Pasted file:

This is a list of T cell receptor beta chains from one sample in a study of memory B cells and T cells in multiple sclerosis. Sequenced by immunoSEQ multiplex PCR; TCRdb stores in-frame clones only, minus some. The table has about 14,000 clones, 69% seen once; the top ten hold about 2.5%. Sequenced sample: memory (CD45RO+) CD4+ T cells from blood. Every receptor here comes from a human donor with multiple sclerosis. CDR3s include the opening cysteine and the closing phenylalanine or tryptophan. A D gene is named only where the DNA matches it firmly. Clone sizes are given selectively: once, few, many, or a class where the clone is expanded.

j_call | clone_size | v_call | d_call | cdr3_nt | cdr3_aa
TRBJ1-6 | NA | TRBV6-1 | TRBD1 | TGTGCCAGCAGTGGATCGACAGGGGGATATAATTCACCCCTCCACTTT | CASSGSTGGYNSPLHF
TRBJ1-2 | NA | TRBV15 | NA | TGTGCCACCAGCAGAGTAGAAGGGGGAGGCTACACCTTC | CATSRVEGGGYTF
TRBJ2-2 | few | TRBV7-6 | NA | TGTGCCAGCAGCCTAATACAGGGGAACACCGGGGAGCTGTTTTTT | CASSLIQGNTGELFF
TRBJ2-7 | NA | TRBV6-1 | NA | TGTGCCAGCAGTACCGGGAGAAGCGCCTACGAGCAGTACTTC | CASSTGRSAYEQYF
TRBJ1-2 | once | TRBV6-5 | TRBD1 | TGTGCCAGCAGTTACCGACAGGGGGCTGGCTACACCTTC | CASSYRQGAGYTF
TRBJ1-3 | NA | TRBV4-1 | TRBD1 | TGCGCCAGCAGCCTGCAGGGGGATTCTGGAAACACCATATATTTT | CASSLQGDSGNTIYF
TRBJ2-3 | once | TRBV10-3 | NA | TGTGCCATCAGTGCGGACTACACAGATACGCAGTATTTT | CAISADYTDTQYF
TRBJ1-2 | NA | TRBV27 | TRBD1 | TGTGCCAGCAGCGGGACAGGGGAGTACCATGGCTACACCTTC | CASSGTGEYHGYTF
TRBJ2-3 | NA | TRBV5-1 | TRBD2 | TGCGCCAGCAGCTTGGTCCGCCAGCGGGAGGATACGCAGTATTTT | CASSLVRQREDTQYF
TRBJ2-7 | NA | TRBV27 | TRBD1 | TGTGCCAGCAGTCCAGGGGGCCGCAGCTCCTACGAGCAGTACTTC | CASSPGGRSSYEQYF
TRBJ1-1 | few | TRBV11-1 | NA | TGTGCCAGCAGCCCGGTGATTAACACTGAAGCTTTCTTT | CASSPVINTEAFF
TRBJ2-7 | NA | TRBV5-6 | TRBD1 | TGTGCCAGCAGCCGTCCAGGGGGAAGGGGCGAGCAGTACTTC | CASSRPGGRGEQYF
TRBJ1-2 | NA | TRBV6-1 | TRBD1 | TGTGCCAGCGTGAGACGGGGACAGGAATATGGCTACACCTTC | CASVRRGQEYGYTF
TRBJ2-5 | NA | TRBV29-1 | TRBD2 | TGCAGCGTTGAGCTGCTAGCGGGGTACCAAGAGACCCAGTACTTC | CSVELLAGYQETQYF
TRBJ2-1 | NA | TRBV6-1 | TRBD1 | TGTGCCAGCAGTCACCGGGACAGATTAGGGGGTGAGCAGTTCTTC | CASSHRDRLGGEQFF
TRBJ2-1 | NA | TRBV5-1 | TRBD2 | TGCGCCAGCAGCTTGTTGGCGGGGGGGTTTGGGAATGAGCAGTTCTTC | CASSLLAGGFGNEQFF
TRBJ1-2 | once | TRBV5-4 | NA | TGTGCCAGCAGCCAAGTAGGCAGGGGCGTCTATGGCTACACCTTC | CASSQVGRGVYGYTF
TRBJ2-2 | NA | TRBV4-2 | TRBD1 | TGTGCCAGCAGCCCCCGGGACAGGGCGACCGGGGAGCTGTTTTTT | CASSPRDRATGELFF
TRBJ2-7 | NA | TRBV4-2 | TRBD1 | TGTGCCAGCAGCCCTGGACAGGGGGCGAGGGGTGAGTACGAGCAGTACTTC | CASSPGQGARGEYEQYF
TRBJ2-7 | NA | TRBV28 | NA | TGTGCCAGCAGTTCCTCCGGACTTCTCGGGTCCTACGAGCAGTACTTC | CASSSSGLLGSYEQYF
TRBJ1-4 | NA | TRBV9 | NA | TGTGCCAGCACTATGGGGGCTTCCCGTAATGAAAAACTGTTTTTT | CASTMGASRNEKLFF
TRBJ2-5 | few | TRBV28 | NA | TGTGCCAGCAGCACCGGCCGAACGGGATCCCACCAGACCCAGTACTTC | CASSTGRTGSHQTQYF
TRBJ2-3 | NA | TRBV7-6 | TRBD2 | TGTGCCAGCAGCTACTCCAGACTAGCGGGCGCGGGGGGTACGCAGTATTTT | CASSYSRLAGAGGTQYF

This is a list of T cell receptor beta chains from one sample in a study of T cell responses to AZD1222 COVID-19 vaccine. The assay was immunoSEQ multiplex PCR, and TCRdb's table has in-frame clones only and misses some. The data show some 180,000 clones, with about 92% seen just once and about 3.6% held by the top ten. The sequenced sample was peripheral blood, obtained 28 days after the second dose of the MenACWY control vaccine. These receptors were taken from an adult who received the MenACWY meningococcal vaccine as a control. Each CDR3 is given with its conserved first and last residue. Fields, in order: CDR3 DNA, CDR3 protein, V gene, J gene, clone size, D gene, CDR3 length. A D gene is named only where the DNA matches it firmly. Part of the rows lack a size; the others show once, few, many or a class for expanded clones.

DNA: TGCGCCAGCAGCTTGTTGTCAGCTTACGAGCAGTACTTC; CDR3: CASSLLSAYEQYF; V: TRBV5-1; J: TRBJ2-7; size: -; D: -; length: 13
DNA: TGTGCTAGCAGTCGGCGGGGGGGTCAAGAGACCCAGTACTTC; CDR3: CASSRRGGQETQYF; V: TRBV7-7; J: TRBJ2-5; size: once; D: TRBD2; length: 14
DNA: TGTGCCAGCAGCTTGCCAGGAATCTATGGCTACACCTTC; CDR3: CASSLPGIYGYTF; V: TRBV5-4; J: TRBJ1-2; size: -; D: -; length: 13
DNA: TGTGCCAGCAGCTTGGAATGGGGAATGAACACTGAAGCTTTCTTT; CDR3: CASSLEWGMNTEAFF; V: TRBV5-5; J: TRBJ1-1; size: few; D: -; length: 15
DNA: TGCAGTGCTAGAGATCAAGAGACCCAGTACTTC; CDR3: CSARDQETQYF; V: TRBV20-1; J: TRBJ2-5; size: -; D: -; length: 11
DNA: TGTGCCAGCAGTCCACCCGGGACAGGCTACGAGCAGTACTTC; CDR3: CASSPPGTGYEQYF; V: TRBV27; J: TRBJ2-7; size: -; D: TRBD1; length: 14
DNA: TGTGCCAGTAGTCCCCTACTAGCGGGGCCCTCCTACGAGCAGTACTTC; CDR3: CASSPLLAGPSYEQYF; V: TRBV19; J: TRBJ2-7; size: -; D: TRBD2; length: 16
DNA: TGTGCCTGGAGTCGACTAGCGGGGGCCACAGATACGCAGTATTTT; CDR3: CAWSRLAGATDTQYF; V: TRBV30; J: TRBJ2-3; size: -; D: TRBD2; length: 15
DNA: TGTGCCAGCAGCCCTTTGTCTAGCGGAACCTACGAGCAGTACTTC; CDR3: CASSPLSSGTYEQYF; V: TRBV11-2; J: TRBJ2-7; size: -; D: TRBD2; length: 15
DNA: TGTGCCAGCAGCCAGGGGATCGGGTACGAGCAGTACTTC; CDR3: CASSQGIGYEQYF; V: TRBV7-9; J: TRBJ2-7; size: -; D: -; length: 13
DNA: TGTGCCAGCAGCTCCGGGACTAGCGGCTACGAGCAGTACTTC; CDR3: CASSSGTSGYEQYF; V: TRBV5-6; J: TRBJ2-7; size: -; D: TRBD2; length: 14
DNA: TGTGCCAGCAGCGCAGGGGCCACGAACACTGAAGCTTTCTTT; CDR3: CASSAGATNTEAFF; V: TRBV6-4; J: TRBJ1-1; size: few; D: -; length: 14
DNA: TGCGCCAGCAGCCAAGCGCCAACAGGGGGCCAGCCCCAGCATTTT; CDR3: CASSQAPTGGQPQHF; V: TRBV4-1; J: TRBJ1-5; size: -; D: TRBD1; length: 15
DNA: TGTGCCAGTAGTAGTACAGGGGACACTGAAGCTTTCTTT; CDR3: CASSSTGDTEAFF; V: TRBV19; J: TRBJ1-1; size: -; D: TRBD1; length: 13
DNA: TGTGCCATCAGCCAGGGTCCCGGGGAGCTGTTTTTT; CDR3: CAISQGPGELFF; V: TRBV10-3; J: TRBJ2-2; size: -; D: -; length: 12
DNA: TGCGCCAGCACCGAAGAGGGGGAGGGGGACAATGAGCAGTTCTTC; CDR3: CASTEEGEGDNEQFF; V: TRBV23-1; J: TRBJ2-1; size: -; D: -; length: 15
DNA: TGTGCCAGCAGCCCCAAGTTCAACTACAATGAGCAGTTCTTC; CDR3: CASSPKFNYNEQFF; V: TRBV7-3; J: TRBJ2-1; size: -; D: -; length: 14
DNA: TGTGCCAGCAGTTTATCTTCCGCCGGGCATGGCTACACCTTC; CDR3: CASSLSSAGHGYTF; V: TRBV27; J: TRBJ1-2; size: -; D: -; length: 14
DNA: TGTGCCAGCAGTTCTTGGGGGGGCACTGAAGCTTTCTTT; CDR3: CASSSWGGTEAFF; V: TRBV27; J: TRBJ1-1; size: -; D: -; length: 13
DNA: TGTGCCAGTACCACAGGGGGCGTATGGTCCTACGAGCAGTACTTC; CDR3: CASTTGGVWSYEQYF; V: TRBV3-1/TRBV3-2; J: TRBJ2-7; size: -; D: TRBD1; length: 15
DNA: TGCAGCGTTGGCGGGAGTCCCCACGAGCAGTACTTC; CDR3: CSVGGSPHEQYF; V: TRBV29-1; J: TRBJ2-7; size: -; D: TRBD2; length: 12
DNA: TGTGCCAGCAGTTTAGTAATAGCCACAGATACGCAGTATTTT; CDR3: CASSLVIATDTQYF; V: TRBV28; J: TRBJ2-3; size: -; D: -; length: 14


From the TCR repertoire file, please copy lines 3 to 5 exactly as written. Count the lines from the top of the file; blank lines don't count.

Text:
TRBJ1-6 | NA | TRBV6-1 | TRBD1 | TGTGCCAGCAGTGGATCGACAGGGGGATATAATTCACCCCTCCACTTT | CASSGSTGGYNSPLHF
TRBJ1-2 | NA | TRBV15 | NA | TGTGCCACCAGCAGAGTAGAAGGGGGAGGCTACACCTTC | CATSRVEGGGYTF
TRBJ2-2 | few | TRBV7-6 | NA | TGTGCCAGCAGCCTAATACAGGGGAACACCGGGGAGCTGTTTTTT | CASSLIQGNTGELFF